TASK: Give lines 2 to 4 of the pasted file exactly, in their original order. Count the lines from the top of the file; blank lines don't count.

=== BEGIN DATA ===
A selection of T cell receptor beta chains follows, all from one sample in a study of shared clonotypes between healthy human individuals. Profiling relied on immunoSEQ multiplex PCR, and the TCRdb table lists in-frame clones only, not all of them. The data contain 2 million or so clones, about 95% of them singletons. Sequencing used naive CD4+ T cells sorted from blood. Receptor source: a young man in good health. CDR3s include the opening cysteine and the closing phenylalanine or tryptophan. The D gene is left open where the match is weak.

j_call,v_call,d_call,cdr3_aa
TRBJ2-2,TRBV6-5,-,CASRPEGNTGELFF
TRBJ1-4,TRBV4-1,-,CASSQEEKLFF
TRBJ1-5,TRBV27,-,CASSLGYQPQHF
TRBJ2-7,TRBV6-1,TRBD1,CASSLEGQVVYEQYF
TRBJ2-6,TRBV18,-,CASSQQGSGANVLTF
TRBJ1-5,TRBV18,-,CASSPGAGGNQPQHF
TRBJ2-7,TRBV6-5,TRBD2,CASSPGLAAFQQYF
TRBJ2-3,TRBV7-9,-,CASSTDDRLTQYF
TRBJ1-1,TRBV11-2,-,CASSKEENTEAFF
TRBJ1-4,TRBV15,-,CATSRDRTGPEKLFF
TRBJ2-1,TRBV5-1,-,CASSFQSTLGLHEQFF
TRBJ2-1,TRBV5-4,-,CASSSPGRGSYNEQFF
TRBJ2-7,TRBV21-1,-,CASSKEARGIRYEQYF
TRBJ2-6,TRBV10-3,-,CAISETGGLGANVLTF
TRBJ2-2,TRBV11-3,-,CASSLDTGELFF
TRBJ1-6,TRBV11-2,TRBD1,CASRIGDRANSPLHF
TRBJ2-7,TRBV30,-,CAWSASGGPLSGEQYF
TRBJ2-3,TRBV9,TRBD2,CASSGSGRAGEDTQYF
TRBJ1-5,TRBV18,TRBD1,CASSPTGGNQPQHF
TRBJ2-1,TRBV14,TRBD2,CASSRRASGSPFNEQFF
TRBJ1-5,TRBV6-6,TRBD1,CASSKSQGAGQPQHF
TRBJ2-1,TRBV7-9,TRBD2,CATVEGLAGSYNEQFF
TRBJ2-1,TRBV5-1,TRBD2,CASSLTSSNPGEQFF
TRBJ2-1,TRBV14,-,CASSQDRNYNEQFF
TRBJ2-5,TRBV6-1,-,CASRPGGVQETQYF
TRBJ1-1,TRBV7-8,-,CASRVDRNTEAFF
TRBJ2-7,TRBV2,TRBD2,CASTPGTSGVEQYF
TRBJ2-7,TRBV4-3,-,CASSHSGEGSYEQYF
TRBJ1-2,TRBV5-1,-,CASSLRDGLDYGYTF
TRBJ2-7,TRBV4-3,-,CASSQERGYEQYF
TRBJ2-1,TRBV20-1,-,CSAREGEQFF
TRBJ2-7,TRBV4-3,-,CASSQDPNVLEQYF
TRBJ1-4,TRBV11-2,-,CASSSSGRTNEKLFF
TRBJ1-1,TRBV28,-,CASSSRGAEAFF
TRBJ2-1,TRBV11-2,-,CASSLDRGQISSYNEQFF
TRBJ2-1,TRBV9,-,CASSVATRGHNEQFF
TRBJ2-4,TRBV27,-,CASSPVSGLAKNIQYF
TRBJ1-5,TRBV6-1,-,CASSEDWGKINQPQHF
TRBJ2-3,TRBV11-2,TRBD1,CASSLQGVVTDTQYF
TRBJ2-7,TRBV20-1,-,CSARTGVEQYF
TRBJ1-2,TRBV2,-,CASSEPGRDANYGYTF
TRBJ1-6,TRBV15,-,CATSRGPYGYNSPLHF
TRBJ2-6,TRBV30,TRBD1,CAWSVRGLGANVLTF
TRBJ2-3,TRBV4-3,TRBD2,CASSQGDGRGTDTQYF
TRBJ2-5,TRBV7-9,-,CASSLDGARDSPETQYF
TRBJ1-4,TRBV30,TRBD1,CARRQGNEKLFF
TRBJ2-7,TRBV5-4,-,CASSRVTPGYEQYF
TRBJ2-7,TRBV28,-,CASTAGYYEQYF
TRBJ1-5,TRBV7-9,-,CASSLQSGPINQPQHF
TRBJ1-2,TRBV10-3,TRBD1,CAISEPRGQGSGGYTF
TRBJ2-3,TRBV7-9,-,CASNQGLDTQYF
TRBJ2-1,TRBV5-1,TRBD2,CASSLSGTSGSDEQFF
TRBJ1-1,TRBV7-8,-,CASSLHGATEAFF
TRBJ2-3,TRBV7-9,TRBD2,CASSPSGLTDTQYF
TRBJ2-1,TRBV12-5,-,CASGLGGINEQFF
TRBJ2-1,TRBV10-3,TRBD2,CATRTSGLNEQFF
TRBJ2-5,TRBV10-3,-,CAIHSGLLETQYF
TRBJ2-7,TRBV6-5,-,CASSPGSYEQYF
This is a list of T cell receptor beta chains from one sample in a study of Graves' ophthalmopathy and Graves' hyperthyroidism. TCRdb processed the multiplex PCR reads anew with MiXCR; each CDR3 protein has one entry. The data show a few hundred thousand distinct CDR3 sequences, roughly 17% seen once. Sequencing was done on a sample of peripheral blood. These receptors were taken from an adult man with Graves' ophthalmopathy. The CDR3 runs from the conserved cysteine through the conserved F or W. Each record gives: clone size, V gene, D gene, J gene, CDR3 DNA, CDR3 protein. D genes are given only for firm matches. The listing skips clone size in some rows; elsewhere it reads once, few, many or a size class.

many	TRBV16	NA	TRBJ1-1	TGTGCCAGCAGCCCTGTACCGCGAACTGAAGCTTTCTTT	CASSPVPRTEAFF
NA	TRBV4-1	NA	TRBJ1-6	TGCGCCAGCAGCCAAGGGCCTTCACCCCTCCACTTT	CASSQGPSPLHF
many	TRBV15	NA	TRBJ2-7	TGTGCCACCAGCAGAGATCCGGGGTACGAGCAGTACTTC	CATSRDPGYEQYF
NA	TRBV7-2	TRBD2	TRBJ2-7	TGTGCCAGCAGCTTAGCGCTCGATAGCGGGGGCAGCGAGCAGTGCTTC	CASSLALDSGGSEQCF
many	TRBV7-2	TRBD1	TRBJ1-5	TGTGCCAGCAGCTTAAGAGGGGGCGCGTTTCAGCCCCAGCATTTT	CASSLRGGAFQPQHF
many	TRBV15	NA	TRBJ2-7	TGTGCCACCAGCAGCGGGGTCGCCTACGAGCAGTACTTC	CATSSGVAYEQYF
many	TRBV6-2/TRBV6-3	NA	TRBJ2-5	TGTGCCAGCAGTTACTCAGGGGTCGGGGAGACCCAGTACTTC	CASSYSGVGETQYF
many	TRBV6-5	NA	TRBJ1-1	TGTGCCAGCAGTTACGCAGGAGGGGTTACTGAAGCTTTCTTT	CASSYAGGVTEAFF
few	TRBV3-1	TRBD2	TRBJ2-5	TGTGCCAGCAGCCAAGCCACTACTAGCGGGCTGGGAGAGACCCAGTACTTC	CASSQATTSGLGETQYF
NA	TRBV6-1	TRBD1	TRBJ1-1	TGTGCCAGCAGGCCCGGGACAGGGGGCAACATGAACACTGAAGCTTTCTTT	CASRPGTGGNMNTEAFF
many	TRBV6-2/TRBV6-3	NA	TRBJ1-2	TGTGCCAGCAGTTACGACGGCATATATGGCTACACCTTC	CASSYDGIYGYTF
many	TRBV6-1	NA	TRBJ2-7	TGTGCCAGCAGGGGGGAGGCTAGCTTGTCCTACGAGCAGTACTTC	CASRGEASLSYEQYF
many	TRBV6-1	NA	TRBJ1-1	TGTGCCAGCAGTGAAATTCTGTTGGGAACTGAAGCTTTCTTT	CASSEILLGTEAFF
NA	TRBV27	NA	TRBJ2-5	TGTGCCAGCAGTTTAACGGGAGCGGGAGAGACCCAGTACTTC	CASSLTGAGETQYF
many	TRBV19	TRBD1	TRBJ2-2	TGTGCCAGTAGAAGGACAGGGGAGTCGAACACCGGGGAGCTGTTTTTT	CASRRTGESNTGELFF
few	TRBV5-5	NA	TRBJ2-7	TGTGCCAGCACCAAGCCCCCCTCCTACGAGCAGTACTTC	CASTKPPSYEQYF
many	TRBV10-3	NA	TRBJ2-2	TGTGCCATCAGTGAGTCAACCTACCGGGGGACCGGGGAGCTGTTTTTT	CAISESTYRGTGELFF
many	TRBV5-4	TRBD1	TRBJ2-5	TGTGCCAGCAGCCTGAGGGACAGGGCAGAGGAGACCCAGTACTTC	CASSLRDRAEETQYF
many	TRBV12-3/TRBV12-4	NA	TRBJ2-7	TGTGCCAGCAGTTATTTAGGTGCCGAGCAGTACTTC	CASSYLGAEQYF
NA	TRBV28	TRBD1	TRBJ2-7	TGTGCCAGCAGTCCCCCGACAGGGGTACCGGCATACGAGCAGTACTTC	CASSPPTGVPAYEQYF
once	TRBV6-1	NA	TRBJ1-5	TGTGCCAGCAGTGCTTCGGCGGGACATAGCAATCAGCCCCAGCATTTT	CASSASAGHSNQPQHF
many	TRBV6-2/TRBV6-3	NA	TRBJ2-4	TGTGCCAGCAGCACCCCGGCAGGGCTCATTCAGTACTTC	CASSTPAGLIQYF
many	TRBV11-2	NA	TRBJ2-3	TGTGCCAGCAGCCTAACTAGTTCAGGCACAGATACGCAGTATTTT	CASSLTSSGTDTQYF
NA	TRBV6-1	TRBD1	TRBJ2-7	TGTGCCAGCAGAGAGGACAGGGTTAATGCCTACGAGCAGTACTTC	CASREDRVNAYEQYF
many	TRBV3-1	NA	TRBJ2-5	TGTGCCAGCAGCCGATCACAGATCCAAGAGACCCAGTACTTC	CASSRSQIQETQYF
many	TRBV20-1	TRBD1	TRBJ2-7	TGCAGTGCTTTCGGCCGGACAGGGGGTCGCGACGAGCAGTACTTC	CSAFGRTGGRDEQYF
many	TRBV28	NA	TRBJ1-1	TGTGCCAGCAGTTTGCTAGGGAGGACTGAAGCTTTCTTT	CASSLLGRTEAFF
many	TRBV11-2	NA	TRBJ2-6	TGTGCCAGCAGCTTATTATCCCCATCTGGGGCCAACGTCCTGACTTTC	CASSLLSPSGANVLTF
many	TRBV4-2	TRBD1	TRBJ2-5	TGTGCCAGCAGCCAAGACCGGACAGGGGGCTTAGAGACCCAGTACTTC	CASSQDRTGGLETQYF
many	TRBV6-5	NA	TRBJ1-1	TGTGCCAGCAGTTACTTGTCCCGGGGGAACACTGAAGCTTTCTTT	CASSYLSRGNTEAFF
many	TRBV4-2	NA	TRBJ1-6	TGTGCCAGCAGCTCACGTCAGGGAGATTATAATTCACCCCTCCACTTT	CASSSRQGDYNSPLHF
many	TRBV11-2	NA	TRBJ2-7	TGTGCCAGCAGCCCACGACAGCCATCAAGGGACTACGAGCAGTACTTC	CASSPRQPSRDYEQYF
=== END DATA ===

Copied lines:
j_call,v_call,d_call,cdr3_aa
TRBJ2-2,TRBV6-5,-,CASRPEGNTGELFF
TRBJ1-4,TRBV4-1,-,CASSQEEKLFF